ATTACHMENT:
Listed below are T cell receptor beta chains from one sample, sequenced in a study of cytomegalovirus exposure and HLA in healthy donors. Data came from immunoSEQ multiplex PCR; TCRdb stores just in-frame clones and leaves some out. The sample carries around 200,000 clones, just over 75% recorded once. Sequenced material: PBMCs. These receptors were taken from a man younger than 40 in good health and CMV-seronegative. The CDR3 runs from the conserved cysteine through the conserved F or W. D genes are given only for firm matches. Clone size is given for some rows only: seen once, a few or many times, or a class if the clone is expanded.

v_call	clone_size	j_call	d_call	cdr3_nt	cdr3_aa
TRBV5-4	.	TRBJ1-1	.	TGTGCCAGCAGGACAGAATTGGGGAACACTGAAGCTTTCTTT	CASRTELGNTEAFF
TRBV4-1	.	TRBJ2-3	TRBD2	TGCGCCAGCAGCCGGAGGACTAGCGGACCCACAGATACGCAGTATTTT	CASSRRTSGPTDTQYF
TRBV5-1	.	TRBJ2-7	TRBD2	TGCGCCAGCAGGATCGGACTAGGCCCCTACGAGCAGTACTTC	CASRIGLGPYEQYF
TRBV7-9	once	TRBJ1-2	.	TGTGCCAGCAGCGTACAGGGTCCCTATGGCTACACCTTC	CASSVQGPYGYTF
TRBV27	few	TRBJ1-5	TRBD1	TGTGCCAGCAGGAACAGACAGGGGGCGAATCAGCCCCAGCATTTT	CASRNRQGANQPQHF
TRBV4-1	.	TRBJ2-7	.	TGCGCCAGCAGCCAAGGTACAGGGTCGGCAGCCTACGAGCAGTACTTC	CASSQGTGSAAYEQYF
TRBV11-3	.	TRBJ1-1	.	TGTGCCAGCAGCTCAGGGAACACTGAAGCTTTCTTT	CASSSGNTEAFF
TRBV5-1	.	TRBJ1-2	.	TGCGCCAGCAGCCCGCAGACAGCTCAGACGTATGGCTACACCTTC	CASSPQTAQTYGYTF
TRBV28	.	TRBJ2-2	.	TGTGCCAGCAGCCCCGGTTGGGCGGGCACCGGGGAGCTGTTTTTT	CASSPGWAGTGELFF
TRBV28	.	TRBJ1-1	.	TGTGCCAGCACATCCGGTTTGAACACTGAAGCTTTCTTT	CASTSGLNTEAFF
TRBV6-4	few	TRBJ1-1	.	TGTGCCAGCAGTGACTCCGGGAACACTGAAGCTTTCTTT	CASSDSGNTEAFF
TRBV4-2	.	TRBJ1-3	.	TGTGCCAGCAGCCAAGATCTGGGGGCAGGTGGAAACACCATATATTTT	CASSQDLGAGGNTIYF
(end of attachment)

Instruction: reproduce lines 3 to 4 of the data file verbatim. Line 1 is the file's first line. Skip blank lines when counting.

TRBV5-4	.	TRBJ1-1	.	TGTGCCAGCAGGACAGAATTGGGGAACACTGAAGCTTTCTTT	CASRTELGNTEAFF
TRBV4-1	.	TRBJ2-3	TRBD2	TGCGCCAGCAGCCGGAGGACTAGCGGACCCACAGATACGCAGTATTTT	CASSRRTSGPTDTQYF